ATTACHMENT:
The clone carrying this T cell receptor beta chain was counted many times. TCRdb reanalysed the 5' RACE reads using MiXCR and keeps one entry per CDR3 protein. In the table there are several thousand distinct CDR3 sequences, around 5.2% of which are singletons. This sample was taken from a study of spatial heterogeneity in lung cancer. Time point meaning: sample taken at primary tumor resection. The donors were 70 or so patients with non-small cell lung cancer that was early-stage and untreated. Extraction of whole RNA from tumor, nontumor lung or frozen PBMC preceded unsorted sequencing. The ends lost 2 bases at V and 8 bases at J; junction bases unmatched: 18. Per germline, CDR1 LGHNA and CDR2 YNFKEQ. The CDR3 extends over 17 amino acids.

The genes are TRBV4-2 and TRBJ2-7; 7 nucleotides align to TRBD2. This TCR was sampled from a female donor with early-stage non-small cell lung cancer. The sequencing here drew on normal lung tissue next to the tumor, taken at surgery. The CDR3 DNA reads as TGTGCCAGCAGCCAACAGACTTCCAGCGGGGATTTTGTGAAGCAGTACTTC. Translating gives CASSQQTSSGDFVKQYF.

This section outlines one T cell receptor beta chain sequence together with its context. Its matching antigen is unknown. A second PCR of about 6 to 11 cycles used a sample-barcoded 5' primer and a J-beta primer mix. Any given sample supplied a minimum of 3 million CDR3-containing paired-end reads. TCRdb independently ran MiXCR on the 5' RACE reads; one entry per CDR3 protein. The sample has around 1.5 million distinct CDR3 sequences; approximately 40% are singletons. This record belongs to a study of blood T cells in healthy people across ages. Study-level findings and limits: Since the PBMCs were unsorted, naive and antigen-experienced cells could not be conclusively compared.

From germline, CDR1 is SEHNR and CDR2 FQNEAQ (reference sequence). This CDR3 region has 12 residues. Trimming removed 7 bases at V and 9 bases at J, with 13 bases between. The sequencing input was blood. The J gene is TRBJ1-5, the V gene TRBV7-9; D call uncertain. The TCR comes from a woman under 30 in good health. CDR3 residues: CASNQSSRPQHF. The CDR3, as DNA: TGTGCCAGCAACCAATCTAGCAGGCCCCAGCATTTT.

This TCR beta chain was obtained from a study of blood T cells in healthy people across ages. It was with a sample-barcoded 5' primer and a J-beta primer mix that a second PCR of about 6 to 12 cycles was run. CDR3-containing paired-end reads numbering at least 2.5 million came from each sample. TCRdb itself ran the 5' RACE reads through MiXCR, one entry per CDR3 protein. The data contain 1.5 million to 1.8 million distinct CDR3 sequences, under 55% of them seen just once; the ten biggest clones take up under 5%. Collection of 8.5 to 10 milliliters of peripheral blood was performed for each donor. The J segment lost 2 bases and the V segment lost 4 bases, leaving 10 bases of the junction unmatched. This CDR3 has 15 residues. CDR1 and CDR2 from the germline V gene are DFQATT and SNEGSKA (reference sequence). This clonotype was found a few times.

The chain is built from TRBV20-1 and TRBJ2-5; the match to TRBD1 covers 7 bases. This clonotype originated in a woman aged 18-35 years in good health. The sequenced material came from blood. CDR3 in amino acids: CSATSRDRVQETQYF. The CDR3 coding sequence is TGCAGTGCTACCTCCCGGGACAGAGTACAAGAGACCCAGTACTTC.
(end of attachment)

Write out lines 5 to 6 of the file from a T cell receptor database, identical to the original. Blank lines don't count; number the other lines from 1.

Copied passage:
This TCR beta chain was obtained from a study of blood T cells in healthy people across ages. It was with a sample-barcoded 5' primer and a J-beta primer mix that a second PCR of about 6 to 12 cycles was run. CDR3-containing paired-end reads numbering at least 2.5 million came from each sample. TCRdb itself ran the 5' RACE reads through MiXCR, one entry per CDR3 protein. The data contain 1.5 million to 1.8 million distinct CDR3 sequences, under 55% of them seen just once; the ten biggest clones take up under 5%. Collection of 8.5 to 10 milliliters of peripheral blood was performed for each donor. The J segment lost 2 bases and the V segment lost 4 bases, leaving 10 bases of the junction unmatched. This CDR3 has 15 residues. CDR1 and CDR2 from the germline V gene are DFQATT and SNEGSKA (reference sequence). This clonotype was found a few times.

The chain is built from TRBV20-1 and TRBJ2-5; the match to TRBD1 covers 7 bases. This clonotype originated in a woman aged 18-35 years in good health. The sequenced material came from blood. CDR3 in amino acids: CSATSRDRVQETQYF. The CDR3 coding sequence is TGCAGTGCTACCTCCCGGGACAGAGTACAAGAGACCCAGTACTTC.